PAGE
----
"A fortnight has elapsed this day since I forwarded from Belfast in due course of post a formal communication to Mr. Mahony that I had received and accepted a retainer for the crown before I had been apprised that he had left for me a retainer on behalf of Mr O'Connell and his son. During that interval I have appeared in court on several occasions as one of the counsel for the prosecution, taking part in the consultations, and shared the coufidence of the law officers of the crown with reference to this case; and I am now for the first time required, upon what you state to be your anxiously considered and deliberate opinion of the duties of my profession, to take my place amongst the counsel for the traversers.' Whether there could be found at the Irish bar a man who conid be guilty of treachery so base and meanness so contemptible, it is not for me to say; but I wil affirm that instead of occupying the honourable position of one whose services might be considered desirable by both parties, he would be unworthy the notice of either. I cannot for a moment suppose that you intended seriously to propose I should thas compromise my integrity and my character. Whatever may have been your real object, it



My heart has not one joyous string,
Oh! Love has broken it, poor thing!
These men they have such flattʼring arts,
To win upon our simple hearts;

Mine has been pierced with many darts.

Lord John declared he could not tarry,
He was in such sweet haste to marry;
But see, at court he lingers yet!
Some maid of honour's his new pet ;-
The Eau de Cologne! I'm faint, Babette!

I'll rouse my pride, and break his chain
Remember, when he calls again,
To say, Babette, I'm very ill ;—
No, no-I'm out with Lord Quadrille ;
I'll rouse his jealous fears, I will.


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That dress with roses; pray, Bab, mind

The breast is well with stuffing lin'd,

The bustle, too, more full behind.


is but right to inform you of the true facts. Mr. Mahony's retainer was dated as the 21st October, and left at my house about the 25th. It was notified to every person who inquired, that I was in Belfast, but daily expected to return. On the 27th Mr. Mahony had a consultation, of which I had not any intimation; he was aware on that day I had not returned. A clerk from Mr. Kemmis's office called at my house and was informed was in Belfast. He left a retainer for the crown, aud Mr. Kemmis addressed and forwarded a letter to me at Belfast containing a duplicate retainer. This reached me before I was apprised of Mr. Mahony's retainer, and I accepted that which was first offered. Mr. Malony's docket reached me after I had sent off my answer to Mr. Kemmis, and by the very next post I wrote to Mr. Mahony that I had for the first time ascertained that he had left a retainer, and that before I was apprised of it, I had accepted a retainer for the crown. This letter, I presume, reached, Mr. Mahony on Tuesday, 31st October; on that day I returned to Dublin, and having (to my surprise) heard from my friend Mr. Whiteside that Mr. Mahony still expected my services, and being desirons to act with every regard to professional propriety, I waited on Mr. Holmes, and at his suggestion I made inquiry from several of the most experienced and respectable members of your own profession as to the course of practice on such an occasion. They all concurred in the opinion that, according to the practice in Ireland, where papers are not received through the intervention of a clerk, as in England, a personal communication had priority.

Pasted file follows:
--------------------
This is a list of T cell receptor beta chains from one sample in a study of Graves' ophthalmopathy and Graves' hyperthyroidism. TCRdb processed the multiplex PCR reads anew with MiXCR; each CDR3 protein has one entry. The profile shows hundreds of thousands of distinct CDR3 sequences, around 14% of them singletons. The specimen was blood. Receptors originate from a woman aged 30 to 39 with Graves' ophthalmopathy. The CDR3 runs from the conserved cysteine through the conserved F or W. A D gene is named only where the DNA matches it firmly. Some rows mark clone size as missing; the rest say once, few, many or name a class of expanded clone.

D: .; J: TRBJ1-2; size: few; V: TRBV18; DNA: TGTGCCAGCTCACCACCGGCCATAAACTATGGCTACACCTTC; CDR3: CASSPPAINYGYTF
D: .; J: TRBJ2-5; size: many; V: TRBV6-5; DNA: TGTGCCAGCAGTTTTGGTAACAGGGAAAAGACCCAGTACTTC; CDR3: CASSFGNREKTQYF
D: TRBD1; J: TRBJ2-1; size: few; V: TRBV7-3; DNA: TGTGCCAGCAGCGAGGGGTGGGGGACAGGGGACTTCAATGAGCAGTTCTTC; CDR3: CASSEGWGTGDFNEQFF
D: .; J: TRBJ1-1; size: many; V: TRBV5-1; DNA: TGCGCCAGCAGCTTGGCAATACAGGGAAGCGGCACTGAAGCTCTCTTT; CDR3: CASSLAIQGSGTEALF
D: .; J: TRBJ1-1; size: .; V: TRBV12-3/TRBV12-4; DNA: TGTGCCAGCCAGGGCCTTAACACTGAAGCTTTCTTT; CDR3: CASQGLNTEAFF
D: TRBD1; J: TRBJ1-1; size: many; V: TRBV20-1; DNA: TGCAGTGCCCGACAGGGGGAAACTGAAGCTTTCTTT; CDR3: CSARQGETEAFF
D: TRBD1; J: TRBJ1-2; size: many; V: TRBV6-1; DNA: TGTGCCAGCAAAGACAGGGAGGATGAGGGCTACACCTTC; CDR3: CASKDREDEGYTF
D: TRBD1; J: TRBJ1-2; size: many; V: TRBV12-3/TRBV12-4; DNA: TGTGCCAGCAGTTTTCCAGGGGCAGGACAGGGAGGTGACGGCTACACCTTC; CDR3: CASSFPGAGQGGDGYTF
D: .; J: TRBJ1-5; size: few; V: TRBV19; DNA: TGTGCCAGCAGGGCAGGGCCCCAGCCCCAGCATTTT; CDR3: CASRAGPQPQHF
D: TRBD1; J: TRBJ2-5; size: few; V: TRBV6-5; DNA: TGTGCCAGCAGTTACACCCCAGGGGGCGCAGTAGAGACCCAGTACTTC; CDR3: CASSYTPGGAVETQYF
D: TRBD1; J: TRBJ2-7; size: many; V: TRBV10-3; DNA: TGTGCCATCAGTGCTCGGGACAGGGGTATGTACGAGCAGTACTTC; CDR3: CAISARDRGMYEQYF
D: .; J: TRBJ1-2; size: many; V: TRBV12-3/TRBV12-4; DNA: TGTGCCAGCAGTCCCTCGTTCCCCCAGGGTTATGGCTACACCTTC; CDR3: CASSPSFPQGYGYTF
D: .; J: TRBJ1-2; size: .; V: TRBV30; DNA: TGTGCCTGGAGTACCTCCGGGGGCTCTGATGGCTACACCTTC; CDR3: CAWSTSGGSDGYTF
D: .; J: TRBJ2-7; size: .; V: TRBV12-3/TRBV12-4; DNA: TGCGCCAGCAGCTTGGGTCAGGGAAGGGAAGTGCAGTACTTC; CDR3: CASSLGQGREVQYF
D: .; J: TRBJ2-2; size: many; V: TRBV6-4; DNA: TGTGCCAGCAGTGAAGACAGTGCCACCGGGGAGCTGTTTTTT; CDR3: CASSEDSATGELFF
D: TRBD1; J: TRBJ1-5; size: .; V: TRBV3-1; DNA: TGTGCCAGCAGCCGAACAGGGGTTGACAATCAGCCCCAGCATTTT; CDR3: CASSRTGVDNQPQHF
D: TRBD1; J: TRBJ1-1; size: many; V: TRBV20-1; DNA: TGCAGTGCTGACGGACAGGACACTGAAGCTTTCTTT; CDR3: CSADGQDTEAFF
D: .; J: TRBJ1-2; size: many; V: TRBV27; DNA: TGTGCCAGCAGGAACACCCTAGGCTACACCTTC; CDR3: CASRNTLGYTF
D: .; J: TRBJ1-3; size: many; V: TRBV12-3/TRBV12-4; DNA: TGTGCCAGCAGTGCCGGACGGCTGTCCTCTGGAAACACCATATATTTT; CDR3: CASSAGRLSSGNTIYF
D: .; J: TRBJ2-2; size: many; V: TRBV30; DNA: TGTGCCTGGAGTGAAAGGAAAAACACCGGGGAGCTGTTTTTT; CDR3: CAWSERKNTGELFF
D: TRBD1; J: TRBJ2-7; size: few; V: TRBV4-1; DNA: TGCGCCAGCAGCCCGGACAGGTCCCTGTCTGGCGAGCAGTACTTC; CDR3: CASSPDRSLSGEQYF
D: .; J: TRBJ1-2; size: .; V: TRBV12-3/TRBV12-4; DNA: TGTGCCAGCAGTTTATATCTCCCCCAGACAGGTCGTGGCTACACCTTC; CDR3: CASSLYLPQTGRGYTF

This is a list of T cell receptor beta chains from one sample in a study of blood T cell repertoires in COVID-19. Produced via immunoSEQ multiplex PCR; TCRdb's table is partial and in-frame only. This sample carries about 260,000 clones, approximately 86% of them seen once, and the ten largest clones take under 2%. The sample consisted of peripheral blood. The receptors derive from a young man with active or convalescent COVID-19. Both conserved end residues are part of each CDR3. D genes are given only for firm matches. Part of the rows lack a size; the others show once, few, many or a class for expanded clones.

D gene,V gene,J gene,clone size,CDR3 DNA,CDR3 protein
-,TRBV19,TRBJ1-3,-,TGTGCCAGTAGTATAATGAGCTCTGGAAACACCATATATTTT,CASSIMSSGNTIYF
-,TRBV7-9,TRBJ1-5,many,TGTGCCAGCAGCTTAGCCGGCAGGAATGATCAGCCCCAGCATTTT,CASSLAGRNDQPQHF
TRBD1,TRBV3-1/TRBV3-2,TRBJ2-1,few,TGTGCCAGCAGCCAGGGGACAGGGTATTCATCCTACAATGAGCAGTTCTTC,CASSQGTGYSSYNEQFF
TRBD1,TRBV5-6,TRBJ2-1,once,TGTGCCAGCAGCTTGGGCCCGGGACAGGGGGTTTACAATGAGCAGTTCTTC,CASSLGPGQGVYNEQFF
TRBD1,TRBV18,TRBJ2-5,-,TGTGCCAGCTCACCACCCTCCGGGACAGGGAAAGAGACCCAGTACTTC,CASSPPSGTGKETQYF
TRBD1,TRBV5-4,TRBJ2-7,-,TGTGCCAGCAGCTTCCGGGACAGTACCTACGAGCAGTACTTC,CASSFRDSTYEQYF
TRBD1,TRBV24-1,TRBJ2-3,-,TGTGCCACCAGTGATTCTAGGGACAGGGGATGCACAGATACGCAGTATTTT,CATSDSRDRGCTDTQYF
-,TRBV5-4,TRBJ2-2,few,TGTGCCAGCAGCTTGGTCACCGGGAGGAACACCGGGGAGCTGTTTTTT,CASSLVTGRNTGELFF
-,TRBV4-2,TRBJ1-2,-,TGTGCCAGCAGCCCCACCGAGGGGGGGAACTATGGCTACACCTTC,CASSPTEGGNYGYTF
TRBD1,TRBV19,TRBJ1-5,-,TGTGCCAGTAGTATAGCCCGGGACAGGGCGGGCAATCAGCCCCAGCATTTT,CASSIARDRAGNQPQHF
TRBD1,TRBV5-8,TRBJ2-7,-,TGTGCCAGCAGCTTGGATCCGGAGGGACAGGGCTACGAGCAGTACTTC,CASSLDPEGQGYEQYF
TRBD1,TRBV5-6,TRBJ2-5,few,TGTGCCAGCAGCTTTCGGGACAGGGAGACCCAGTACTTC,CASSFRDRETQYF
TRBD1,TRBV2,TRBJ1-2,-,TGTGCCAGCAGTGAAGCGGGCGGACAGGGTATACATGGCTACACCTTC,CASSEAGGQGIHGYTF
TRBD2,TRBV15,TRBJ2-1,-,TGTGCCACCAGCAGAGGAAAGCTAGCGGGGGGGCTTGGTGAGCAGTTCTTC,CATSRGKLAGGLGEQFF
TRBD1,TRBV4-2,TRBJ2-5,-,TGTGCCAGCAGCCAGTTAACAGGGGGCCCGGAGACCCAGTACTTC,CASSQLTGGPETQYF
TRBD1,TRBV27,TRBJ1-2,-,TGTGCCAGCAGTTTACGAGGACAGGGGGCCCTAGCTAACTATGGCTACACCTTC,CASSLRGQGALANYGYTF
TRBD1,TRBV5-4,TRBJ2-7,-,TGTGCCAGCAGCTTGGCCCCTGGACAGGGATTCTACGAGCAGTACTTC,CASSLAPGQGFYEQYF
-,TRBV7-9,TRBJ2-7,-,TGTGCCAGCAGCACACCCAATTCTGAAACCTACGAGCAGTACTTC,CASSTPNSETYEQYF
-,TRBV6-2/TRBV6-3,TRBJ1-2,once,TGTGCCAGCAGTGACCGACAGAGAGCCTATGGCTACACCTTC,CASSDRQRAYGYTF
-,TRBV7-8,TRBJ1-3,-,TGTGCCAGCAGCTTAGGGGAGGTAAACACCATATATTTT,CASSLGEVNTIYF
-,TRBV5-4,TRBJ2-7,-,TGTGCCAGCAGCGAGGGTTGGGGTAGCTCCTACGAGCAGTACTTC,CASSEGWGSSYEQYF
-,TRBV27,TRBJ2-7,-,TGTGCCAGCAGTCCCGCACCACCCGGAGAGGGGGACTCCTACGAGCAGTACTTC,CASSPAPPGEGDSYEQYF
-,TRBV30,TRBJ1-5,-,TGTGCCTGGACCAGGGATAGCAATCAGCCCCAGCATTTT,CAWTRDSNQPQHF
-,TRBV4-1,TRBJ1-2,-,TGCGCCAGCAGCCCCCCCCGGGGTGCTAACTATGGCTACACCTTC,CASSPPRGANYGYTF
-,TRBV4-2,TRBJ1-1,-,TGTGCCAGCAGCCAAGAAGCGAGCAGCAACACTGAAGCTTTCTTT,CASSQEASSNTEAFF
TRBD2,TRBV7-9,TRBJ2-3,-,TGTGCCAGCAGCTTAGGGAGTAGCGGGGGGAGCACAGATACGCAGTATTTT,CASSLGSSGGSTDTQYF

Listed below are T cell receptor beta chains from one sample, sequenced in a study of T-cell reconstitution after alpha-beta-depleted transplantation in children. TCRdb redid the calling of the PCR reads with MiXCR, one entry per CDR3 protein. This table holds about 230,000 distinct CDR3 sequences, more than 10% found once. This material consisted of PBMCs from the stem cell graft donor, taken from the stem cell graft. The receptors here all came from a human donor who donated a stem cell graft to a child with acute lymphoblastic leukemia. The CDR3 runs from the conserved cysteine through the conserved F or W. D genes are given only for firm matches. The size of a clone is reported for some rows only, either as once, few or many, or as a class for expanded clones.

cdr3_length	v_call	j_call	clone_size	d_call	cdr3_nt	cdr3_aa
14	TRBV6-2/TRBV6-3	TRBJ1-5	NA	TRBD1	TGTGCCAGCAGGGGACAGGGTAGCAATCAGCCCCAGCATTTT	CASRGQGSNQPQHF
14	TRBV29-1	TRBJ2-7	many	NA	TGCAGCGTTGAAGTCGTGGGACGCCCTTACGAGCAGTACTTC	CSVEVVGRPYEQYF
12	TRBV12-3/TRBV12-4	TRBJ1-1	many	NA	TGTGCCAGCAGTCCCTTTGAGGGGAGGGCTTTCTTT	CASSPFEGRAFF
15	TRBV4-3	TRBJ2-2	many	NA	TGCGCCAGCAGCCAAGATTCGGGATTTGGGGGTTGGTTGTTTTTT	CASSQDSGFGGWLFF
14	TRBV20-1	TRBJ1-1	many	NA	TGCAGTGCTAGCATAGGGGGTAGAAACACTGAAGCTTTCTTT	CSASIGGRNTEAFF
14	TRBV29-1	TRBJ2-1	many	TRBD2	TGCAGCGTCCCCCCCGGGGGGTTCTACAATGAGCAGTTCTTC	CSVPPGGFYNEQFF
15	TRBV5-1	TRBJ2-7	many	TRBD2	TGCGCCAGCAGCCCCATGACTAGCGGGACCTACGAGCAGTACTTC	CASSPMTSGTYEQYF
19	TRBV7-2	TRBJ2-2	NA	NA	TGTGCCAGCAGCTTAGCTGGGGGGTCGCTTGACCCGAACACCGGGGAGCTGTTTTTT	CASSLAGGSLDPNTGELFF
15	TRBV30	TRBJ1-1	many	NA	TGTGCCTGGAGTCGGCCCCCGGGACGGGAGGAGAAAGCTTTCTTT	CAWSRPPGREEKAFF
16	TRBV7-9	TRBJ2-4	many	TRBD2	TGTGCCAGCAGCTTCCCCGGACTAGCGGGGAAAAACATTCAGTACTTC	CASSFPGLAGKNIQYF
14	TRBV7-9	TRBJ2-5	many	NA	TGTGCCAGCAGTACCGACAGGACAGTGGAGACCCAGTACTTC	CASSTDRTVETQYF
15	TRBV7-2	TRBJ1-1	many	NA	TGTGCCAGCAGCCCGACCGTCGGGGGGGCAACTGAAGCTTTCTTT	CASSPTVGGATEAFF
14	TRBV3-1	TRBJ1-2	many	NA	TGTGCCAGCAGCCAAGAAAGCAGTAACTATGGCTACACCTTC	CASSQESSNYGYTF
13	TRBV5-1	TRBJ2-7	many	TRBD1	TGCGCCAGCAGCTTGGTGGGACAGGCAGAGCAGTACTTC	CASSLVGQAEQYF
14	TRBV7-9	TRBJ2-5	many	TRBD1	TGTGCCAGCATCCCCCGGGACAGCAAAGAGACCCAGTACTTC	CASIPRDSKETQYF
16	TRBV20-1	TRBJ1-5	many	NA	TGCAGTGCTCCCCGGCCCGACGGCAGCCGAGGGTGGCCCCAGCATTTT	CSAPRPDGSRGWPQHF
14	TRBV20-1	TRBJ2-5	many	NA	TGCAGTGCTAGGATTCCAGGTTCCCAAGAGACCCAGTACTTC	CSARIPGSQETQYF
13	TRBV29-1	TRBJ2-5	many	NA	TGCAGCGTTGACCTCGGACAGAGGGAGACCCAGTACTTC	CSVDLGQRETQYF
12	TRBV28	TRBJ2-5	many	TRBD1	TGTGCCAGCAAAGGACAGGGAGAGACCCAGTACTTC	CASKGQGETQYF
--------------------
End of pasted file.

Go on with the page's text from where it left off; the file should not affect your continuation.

I'm only twenty-one to-morrow,

And yet the fates have wrought such sorrow!
So pretty, stylish, and well-bred,
And yet such trouble to get wed;-
This comb's too heavy for my head!

Go, Bab, and fetch my Paris bonnet,
I'll call on dear old Lady Sonnet ;
Her boudoir 's always full of beaux ;
I'll praise her last new work, "La Rose,"-
'Tis stupid as herself, heav'n knows.

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Well, thank my stars, she's gone, a fidget!
We servants lead a blessed life:
Miss Blanch is worse than Lady Bridget;
She'll make a pretty sort of wife.

Look, here's a room, a perfect litter!
She thinks there's nothing else to do ;-
This dress wants stuffing, that don't fit her;
I wish Lord John may wed her, too.
Young ladies now, if they can't marry,
They get so nervous and so cross,
"Twould try the temper of Old Harry:
I'm sure I've found it, to my loss.



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ST. MAUR had not been many minutes in his precarious retreat, ere the annoyance he felt was changed to dismay and extreme alarm for the imprudence he had been guilty of. The astrologer had thrown aside his mask, and disclosed features which could not but be well known, at least throughout the capital. It was the Cardinal Mazarin who sat thus lowlily at the feet of the lady; and she, by the language used, if other evidence were wanting, could be no other than the queen-regent, Anne of Austria, as she was popularly called. By degrees, for the confusion of the young man was so great, that he could not readily connect his ideas, the mystery of the last twenty-four hours was disappearing. He heard enough to warrant the general opinion of the extreme regard, if not affection, entertained by her majesty for the minister; and by incidental remarks he learned the extreme caution adopted by the Queen in preserving their more private interviews a secret, even to the confidential members of her household. Often when it was believed in Paris, and even in the Palais Royal, that Mazarin was closely shut up in his hotel, afraid to venture out through fear for his personal safety, and also, that his presence at the palace should not compromise his royal mistress in her pretended overtures to the party of the Prince of Condé; and when it was supposed that the Queen herself, distracted with her perilous situation, and the imminent danger which hung over the young King, was at prayers in her oratory, or had retired for that holy purpose to the convent of the Val-de-Grace-a convent which she had removed from the valley of that name to Paris, building for the nuns a sumptuous edifice, and endowing it with rich revenues-she was in reality in close conference with the minister-either at his own domicile, to which she had resorted in disguise, or at the Val-de-Grace, or other favoured spot.

It did not require much sagacity to identify her majesty with the elder lady, whom our young adventurer had had the honour to escort to the convent. If he had been himself more at ease, he might have admired the courage or obstinacy, as many called it, of the queen, in clinging at all risks to her favourite minister, and incurring such peril for his sake. But his own danger he deemed very great, for although he had by some rare accident found very easy access to the privacy of majesty, he could not but suppose that aid was close at hand in the 1 Continued from vol. xxxviii. page 368.